Matt Knobel of the Studio at the Setai Hotel
and Resort says the studio’s luxurious
surroundings has meant an A-list clientele.
by Christopher Walsh.
In a second year of recession and some nine months after the “dissolution” of Lehman Brothers sparked a precipitous decline in a multitude of economic statistics, some corners of the Federal government are voicing cautious optimism for a return to growth.
Does this predicted upturn apply to the commercial recording business? Surely, positive economic indicators wouldn’t hurt, but despite the larger economy, an industry battered for several years by a multitude of changes hasn’t given in. Though it may be harder than ever before to successfully operate a commercial audio recording business, many studios are proving that adaptation and innovation can be the keys to success, even in very lean times.
Troy Germano is marking one year of New York-based Germano Studios. “I couldn’t be happier,” says the former CEO of New York’s Hit Factory. “It’s pretty much everything I envisioned it to be.”
Germano equipped his two-room facility with a pair of Solid State Logic Duality consoles and a generous complement of both revered and esoteric outboard gear and plug-ins. “This is more a boutique business at this point,” Germano observes. “With two studios, the clients get a lot of attention, if they need it; if they don’t, they just do their thing. But I think it’s more the size than anything else. The big studios of that nature don’t work: The rooms are too big, there’s too many of them, and it’s not what today’s world is about.
“[Germano Studios] is a little different than the days of the Hit Factory,” he adds, “but there’s a lot more equipment here than at the old place. The rooms are a lot more power-packed, and I think the clients understand that.”
The Studio at the Setai Hotel and Resort in Miami is also in its second year and, like Germano Studios, caters to a high-end clientele. The single-room, SSL C200-equipped studio is situated within both an opulent complex and the larger luxury of South Beach. “Our location is amazing,” says director of operations Matt Knobel. “You can see the ocean from every room. A lot of our clients actually stay in the hotel, so it’s literally like having a studio in your house.” For these reasons, says Knobel, “90 percent of our client list has been A-list. Those kind of clients will always spend money on their projects.”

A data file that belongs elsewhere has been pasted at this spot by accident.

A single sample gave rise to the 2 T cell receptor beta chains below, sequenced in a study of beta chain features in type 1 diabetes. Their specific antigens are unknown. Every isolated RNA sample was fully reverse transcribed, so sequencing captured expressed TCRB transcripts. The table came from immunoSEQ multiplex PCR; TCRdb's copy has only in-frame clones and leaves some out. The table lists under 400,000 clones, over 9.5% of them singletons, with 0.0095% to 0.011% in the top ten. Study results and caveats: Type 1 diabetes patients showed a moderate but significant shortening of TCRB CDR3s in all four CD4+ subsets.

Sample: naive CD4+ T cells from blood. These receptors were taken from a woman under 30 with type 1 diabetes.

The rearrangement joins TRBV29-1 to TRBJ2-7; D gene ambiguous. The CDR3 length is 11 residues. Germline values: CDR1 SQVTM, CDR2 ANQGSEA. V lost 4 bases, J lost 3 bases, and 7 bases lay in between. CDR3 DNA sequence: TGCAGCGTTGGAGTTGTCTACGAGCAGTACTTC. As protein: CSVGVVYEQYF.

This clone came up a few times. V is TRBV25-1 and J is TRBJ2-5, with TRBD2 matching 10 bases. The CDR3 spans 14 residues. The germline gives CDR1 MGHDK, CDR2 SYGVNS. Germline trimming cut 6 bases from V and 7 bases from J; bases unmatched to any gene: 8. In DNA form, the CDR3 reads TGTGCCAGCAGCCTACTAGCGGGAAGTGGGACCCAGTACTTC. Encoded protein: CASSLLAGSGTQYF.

That said, he adds, “We’re very happy to accommodate budgets. We have a very high book rate, but we will do everything possible to meet any budget.”
The Muscle Shoals Neve 8068, says
GBP Studios’ Glenn Brown, is a big
attraction for clients.Glenn Brown of East Lansing, Michigan-based GBP Studios succeeds despite a distressed regional economy and abundant project studios charging $35-$45 per hour. A lengthy discography, longstanding relationships, diverse service offerings and some choice equipment keep his facility humming, he explains.
“I’ve got the Muscle Shoals Neve  console here, which is a huge attraction, I think, to a lot of people,” says Brown. “It’s probably a lot cheaper to book my room with the Muscle Shoals Neve than a lot of the East Coast rooms with a Neve 8068. The other thing is the success we’ve had in the past. A lot of the people coming here have connected with me in the past. I’ve got a long list of album credits on tons of records. I think it gives us an edge, because people who have worked with me know that they’re going to be able to efficiently do a record. In three or four days they can track and do quite a bit of work in the old-school way of doing records.
“The diversity of the work I do also helps,” Brown adds. “I do tracking, overdubs, mixing, and we’ve been doing mastering for at least 10 years, too. That’s blossomed into a pretty strong business as well–probably 20 percent. I keep busy with a constant onslaught of both Michigan-based bands and people from New York and Boston.”
In addition to the Neve acquired from Muscle Shoals Sound Studios after its 2005 closing (it has since reopened), GBP boasts the Stephens tape machine on which Pink Floyd’s The Wall was recorded, says Brown. “We also have a Studer 827 which people love,” he adds. “I stock a large quantity of tape–we have quite a pile of old-stock Ampex, as well as GP9, as well as new tape.”